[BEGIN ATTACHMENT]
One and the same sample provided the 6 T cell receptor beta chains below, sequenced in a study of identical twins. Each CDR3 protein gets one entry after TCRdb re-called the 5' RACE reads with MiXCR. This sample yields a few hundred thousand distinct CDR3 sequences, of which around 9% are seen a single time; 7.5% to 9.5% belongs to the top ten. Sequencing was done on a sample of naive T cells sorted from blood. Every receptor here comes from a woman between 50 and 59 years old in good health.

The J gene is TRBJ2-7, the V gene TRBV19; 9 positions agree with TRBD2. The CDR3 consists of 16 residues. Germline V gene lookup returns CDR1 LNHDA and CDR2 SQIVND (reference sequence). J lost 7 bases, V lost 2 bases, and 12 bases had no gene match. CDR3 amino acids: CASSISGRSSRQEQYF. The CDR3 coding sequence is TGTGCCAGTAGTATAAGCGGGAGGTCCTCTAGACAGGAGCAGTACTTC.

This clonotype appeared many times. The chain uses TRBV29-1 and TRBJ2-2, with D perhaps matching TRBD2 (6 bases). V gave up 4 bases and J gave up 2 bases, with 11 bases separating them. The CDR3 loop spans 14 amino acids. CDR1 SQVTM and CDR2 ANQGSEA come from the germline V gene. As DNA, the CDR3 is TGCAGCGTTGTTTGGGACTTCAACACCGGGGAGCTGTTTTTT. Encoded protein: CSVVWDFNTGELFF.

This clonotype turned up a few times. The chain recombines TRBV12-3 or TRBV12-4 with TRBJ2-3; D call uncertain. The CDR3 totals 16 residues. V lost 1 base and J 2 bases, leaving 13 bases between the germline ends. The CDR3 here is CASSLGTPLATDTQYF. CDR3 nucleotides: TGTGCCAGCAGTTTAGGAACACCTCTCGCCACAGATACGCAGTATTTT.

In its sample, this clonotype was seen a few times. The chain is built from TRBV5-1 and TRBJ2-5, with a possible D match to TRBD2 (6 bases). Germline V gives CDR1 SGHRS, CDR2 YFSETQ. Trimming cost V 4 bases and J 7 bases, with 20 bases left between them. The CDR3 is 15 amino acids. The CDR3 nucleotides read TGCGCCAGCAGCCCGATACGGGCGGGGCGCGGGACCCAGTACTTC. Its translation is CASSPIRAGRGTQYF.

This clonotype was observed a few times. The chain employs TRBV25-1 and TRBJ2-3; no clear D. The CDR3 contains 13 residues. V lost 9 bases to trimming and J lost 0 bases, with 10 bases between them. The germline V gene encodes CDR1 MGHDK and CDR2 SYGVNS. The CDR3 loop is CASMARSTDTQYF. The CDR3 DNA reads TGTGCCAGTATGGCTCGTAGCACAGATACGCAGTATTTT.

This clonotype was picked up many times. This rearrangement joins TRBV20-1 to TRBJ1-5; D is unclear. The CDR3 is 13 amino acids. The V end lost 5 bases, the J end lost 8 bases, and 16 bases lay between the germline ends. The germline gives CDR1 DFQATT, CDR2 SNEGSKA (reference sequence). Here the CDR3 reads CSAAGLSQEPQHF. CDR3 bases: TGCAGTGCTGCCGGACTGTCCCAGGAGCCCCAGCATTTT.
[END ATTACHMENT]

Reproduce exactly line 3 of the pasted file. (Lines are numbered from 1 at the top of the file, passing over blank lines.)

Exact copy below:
This clonotype appeared many times. The chain uses TRBV29-1 and TRBJ2-2, with D perhaps matching TRBD2 (6 bases). V gave up 4 bases and J gave up 2 bases, with 11 bases separating them. The CDR3 loop spans 14 amino acids. CDR1 SQVTM and CDR2 ANQGSEA come from the germline V gene. As DNA, the CDR3 is TGCAGCGTTGTTTGGGACTTCAACACCGGGGAGCTGTTTTTT. Encoded protein: CSVVWDFNTGELFF.